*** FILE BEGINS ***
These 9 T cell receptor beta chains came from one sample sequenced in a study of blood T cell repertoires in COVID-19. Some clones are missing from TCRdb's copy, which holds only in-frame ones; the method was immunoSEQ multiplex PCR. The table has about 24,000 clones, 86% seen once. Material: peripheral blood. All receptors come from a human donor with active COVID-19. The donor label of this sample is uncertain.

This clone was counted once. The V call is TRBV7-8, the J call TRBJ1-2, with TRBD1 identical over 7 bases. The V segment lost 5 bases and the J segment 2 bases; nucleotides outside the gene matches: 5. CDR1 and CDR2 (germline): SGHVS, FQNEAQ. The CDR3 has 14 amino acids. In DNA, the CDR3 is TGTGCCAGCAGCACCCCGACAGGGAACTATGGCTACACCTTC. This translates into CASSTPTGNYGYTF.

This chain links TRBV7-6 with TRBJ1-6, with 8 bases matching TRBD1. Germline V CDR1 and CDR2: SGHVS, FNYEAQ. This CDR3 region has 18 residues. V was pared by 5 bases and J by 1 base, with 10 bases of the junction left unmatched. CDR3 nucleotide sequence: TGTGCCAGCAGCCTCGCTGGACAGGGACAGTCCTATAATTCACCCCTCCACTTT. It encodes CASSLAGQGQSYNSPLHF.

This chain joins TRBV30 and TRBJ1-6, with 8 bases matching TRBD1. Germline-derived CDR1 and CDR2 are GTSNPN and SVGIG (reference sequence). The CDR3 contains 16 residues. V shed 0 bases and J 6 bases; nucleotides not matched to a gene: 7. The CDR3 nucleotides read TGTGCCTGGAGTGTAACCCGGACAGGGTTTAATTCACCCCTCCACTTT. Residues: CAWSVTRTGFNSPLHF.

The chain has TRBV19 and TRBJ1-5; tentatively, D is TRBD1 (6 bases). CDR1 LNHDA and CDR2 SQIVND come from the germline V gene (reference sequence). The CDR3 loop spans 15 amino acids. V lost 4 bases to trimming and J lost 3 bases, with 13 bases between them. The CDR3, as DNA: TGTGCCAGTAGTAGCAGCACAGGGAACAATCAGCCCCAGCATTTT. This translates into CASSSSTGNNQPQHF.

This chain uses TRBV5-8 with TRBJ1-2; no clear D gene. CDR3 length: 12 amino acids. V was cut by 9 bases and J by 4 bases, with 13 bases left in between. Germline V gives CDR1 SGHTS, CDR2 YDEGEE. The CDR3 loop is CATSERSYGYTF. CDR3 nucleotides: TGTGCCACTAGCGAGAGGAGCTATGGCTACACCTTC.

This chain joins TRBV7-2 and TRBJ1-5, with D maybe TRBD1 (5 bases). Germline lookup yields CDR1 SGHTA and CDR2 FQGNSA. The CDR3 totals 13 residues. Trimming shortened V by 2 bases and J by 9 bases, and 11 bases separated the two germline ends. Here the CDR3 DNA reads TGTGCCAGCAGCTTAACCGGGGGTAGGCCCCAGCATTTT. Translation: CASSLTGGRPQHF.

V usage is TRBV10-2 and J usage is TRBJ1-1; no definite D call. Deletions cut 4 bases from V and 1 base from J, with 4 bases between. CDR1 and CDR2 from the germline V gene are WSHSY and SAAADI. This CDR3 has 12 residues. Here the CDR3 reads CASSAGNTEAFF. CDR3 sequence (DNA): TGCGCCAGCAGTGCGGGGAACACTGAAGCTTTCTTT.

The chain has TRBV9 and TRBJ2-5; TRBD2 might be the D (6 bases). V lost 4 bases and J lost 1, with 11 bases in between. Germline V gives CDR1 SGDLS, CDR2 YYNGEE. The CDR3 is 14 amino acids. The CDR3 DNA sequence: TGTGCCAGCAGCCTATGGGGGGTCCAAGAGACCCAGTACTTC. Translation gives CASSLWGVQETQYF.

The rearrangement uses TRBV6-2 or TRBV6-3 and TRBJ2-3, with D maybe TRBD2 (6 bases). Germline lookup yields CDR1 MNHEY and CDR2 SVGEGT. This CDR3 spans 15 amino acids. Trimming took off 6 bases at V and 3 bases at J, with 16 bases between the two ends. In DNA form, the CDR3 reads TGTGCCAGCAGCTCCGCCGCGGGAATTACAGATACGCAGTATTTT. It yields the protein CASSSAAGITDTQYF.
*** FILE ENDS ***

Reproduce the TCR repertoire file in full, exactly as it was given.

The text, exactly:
These 9 T cell receptor beta chains came from one sample sequenced in a study of blood T cell repertoires in COVID-19. Some clones are missing from TCRdb's copy, which holds only in-frame ones; the method was immunoSEQ multiplex PCR. The table has about 24,000 clones, 86% seen once. Material: peripheral blood. All receptors come from a human donor with active COVID-19. The donor label of this sample is uncertain.

This clone was counted once. The V call is TRBV7-8, the J call TRBJ1-2, with TRBD1 identical over 7 bases. The V segment lost 5 bases and the J segment 2 bases; nucleotides outside the gene matches: 5. CDR1 and CDR2 (germline): SGHVS, FQNEAQ. The CDR3 has 14 amino acids. In DNA, the CDR3 is TGTGCCAGCAGCACCCCGACAGGGAACTATGGCTACACCTTC. This translates into CASSTPTGNYGYTF.

This chain links TRBV7-6 with TRBJ1-6, with 8 bases matching TRBD1. Germline V CDR1 and CDR2: SGHVS, FNYEAQ. This CDR3 region has 18 residues. V was pared by 5 bases and J by 1 base, with 10 bases of the junction left unmatched. CDR3 nucleotide sequence: TGTGCCAGCAGCCTCGCTGGACAGGGACAGTCCTATAATTCACCCCTCCACTTT. It encodes CASSLAGQGQSYNSPLHF.

This chain joins TRBV30 and TRBJ1-6, with 8 bases matching TRBD1. Germline-derived CDR1 and CDR2 are GTSNPN and SVGIG (reference sequence). The CDR3 contains 16 residues. V shed 0 bases and J 6 bases; nucleotides not matched to a gene: 7. The CDR3 nucleotides read TGTGCCTGGAGTGTAACCCGGACAGGGTTTAATTCACCCCTCCACTTT. Residues: CAWSVTRTGFNSPLHF.

The chain has TRBV19 and TRBJ1-5; tentatively, D is TRBD1 (6 bases). CDR1 LNHDA and CDR2 SQIVND come from the germline V gene (reference sequence). The CDR3 loop spans 15 amino acids. V lost 4 bases to trimming and J lost 3 bases, with 13 bases between them. The CDR3, as DNA: TGTGCCAGTAGTAGCAGCACAGGGAACAATCAGCCCCAGCATTTT. This translates into CASSSSTGNNQPQHF.

This chain uses TRBV5-8 with TRBJ1-2; no clear D gene. CDR3 length: 12 amino acids. V was cut by 9 bases and J by 4 bases, with 13 bases left in between. Germline V gives CDR1 SGHTS, CDR2 YDEGEE. The CDR3 loop is CATSERSYGYTF. CDR3 nucleotides: TGTGCCACTAGCGAGAGGAGCTATGGCTACACCTTC.

This chain joins TRBV7-2 and TRBJ1-5, with D maybe TRBD1 (5 bases). Germline lookup yields CDR1 SGHTA and CDR2 FQGNSA. The CDR3 totals 13 residues. Trimming shortened V by 2 bases and J by 9 bases, and 11 bases separated the two germline ends. Here the CDR3 DNA reads TGTGCCAGCAGCTTAACCGGGGGTAGGCCCCAGCATTTT. Translation: CASSLTGGRPQHF.

V usage is TRBV10-2 and J usage is TRBJ1-1; no definite D call. Deletions cut 4 bases from V and 1 base from J, with 4 bases between. CDR1 and CDR2 from the germline V gene are WSHSY and SAAADI. This CDR3 has 12 residues. Here the CDR3 reads CASSAGNTEAFF. CDR3 sequence (DNA): TGCGCCAGCAGTGCGGGGAACACTGAAGCTTTCTTT.

The chain has TRBV9 and TRBJ2-5; TRBD2 might be the D (6 bases). V lost 4 bases and J lost 1, with 11 bases in between. Germline V gives CDR1 SGDLS, CDR2 YYNGEE. The CDR3 is 14 amino acids. The CDR3 DNA sequence: TGTGCCAGCAGCCTATGGGGGGTCCAAGAGACCCAGTACTTC. Translation gives CASSLWGVQETQYF.

The rearrangement uses TRBV6-2 or TRBV6-3 and TRBJ2-3, with D maybe TRBD2 (6 bases). Germline lookup yields CDR1 MNHEY and CDR2 SVGEGT. This CDR3 spans 15 amino acids. Trimming took off 6 bases at V and 3 bases at J, with 16 bases between the two ends. In DNA form, the CDR3 reads TGTGCCAGCAGCTCCGCCGCGGGAATTACAGATACGCAGTATTTT. It yields the protein CASSSAAGITDTQYF.